Sunday, October 16, 2016

"Her sin is her lifelessness"

Readings: Exo 17:8-13; Ps 12:1-8; 2 Tim 3:14-4:2; Luke 18:1-8

In today's Gospel reading prayer and faith are inextricably linked together by Jesus himself. It seems fitting to hear this teaching during the month we dedicate in a particular way to praying the Rosary more and more intensely. The Most Holy Rosary of the Blessed Virgin Mary isn't merely one means among many we have at our disposal to pray always, but a major means to pray persistently, to call out night and day, entrusting to the unique and irreplaceable intercession of the Blessed Virgin our petitions and prayers, our hopes and aspirations, our worries and our cares.

I think sometimes, like those to whom our Lord addressed the teaching the Church addresses to us today, we worry that we're pestering God, bugging him, by praying each day for many of the same things over the course of weeks, months, years, or even decades. I think parents, like St. Monica, are especially prone to repetitive prayers on behalf of our children. Perhaps, like St. Paul, we experience some thorn in our flesh, some need, that drives us to God. Jesus doesn't only tell us not to worry about pestering God, he urges us to persist in so doing. By entrusting our prayers and petitions to the intercession of our Blessed Mother we can be confident our prayers are heard. Because the month of the Rosary precedes the month during which we remember our beloved dead, which month begins on All Hallows eve, followed by the solemnity of All Hallows and All Souls, I would add that praying through the intercession of the saints, too, is another expedient and important means we have of praying always and doing so from within the communio sanctorum.

Our reading from 2 Timothy tells of the importance of knowing the Scriptures. One way of knowing the Scriptures from the inside is to practice lectio divina. This passage from 2 Timothy also tells us why it's important to know the Scriptures: they "are capable of giving you wisdom for salvation through faith in Christ Jesus" (2 Tim 3:15). It bears repeating often - even as Catholics- we're saved by grace through faith in Jesus Christ. But faith cannot be a passive endeavor, something as slight as giving mental assent to a proposition. Faith is not a non-binding resolution that we merely ratify. Because it requires living in such a contradictory manner, faith requires the wisdom that we can only receive through divine revelation.

In our reading from Exodus what is Moses doing if not interceding for Israel? Being human, not divine, Moses needed the help of Aaron and Hur to keep his arms stretched out. It wasn't the nails that enabled Jesus to keep his arms stretched out on the Cross until the battle was won, it was his love. But even as his love kept him on the Cross, he prayed. What did he pray? A prayer from Israel's and, subsequently, the Church's prayer book: a psalm. Particularly, Psalm 22, which begins:
My God, my God, why have you abandoned me? Why so far from my call for help, from my cries of anguish? My God, I call by day, but you do not answer; by night, but I have no relief (Psalm 22:-3)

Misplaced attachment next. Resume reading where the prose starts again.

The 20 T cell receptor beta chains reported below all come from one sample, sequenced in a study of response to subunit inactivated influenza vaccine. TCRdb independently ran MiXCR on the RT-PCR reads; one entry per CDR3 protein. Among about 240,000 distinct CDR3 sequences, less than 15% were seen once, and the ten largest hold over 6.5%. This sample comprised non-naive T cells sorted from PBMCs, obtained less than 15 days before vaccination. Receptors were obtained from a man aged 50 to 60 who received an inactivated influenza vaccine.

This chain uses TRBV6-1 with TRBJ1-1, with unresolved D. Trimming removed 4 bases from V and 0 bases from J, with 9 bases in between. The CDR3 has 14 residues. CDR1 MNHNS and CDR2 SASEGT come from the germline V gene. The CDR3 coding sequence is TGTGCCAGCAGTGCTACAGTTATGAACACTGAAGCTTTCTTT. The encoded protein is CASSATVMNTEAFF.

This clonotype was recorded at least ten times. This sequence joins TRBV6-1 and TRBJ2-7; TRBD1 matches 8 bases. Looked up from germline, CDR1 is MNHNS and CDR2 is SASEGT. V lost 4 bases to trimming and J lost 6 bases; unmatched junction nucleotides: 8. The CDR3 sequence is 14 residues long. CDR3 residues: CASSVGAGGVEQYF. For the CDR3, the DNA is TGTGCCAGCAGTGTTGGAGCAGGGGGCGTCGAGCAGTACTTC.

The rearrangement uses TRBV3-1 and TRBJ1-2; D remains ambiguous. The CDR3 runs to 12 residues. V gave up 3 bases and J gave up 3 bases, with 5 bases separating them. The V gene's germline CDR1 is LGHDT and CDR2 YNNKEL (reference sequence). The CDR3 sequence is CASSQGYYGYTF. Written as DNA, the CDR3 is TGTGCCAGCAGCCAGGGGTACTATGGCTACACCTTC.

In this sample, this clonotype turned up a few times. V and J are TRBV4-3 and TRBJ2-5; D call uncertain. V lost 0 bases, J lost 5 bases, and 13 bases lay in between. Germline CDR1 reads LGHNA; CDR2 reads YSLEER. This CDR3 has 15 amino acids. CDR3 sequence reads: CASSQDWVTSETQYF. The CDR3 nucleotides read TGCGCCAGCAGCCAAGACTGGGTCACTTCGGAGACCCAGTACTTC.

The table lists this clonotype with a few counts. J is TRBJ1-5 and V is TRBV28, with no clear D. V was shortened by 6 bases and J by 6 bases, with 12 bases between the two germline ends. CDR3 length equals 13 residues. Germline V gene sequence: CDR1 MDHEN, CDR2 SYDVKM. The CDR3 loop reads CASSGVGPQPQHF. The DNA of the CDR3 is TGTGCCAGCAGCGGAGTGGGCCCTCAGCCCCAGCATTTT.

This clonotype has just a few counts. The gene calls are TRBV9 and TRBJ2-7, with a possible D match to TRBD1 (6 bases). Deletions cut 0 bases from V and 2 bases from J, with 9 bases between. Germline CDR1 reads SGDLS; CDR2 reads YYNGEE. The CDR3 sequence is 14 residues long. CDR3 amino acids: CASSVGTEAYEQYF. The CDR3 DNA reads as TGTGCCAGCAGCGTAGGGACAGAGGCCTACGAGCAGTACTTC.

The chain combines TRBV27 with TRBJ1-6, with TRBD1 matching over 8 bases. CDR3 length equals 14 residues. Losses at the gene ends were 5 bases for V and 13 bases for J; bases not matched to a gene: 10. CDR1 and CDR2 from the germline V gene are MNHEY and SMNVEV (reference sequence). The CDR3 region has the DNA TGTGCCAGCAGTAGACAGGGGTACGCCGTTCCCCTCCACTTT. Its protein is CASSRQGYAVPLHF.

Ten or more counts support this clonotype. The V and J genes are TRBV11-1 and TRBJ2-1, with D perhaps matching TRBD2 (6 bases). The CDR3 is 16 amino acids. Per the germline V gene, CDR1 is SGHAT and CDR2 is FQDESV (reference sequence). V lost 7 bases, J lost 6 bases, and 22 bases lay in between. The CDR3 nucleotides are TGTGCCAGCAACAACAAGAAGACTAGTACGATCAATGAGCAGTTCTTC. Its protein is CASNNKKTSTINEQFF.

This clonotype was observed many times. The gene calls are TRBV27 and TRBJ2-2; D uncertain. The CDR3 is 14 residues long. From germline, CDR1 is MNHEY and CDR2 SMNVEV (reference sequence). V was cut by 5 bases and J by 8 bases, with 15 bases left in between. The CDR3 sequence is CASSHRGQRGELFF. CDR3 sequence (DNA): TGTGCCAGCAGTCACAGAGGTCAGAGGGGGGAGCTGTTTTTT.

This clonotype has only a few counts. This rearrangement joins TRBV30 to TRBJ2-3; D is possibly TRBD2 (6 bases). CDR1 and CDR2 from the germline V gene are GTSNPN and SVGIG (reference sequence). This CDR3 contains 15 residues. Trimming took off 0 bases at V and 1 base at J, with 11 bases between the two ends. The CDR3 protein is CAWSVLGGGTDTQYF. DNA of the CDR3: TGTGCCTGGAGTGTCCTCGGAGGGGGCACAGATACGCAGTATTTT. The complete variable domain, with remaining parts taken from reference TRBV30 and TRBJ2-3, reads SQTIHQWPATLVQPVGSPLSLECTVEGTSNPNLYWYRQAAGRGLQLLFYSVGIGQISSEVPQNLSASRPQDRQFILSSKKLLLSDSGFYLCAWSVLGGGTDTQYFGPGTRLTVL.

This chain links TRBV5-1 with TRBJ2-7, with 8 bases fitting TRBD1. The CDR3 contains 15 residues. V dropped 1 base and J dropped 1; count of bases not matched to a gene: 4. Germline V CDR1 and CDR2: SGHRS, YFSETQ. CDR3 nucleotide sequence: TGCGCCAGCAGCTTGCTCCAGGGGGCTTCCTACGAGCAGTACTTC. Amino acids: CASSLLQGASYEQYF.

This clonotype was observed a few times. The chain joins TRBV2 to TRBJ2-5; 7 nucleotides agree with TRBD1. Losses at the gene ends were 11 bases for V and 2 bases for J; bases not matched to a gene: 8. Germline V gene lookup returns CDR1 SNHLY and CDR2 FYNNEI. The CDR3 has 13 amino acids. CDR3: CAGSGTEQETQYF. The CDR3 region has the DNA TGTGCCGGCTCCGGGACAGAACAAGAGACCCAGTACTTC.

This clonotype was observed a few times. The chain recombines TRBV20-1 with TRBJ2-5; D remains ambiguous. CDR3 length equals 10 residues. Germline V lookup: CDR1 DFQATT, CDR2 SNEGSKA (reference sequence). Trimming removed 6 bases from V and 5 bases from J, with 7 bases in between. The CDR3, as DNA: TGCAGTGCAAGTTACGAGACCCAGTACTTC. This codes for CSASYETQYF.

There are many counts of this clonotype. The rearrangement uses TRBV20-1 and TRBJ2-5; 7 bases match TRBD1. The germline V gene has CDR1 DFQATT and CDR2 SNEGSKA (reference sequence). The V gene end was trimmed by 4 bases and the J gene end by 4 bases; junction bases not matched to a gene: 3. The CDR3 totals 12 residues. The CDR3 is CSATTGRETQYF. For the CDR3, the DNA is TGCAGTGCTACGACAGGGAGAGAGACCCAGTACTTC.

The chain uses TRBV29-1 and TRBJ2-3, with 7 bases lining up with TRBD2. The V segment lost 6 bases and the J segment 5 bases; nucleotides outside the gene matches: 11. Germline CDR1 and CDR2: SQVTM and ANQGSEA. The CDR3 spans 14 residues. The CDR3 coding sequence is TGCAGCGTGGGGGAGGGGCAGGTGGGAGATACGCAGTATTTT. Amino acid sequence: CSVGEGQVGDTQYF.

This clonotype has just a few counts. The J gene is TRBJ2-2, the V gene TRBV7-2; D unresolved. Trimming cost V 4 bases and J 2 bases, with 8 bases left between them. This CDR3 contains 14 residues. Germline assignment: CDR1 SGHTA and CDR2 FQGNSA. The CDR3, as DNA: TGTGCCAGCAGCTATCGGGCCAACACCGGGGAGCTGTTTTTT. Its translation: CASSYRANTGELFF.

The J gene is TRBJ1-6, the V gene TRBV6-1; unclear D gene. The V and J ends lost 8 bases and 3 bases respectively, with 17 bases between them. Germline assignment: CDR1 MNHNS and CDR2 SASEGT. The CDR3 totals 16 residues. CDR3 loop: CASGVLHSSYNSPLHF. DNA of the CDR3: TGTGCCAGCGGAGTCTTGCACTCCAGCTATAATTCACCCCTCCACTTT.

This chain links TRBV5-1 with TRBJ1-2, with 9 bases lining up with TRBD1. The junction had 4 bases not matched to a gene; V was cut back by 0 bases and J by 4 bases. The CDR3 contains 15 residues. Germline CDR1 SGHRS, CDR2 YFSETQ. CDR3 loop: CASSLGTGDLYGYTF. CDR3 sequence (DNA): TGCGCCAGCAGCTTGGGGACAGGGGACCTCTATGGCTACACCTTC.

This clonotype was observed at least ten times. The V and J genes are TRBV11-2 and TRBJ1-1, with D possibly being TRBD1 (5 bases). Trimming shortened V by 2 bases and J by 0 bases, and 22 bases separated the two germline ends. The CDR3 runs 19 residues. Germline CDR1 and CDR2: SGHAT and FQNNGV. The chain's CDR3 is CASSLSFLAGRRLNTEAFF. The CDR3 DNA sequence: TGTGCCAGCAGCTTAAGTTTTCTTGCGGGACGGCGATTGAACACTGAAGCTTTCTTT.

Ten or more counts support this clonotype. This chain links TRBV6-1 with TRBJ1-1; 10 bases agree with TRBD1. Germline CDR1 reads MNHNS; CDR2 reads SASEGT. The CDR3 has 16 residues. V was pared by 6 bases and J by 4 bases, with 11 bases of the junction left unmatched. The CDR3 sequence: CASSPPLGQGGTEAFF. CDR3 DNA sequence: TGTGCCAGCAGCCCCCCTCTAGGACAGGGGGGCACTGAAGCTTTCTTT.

No doubt you're familiar with these words. You're probably less familiar with how But Psalm 22 ends:
All who sleep in the earth will bow low before God; All who have gone down into the dust will kneel in homage. And I will live for the LORD; my descendants will serve you. The generation to come will be told of the Lord, that they may proclaim to a people yet unborn the deliverance you have brought (Psalm 22:30-32)
Jesus is the deliverance God wrought and has brought. We, reborn through baptism, are the descendants who serve God. Prayer is a service to God and others. It is the way love of God and love neighbor are fused together, which is why prayer and faith are inextricably bound together.

Traditionally, on Sundays we pray the Glorious Mysteries of the Rosary. The fourth Glorious Mystery is the Blessed Virgin's bodily Assumption into heaven. The fruit of this mystery is the grace of a happy death. It's difficult for me to imagine a happy death without prayer. When the Lord returns, whether it's to definitively establish God's reign, or merely to bring us to himself, will He find faith? Too often the biggest obstacle to prayer is setting aside time to do it and, when the times arrives, to actually pray.

In concert with what Bob Dylan sings about Shakespeare's Ophelia in his epic song "Desolation Row," you can only keep your eyes fixed on Noah's rainbow while peeking into desolation row. Why else do you think we pray to the Blessed Virgin: "To thee do we cry, poor banished children of Eve: to thee do we send up our sighs, mourning and weeping in this vale of tears"? Prayer is the language of God's kingdom. Fluency in prayer is the only way we can dwell there happily. God's kingdom is not just a community; it's a communion. In God's kingdom we can only speak what is true, good, and beautiful. It's where we're known as we've always longed to be known. This is why the first step of prayer is rid yourself of all dishonesty, pretense, and superficiality. Baring your soul through prayer not only to God, who is Father, Son, and Holy Spirit, but to our Blessed Mother and the saints is an important language lesson, the way you already belong where you hope to dwell forever.

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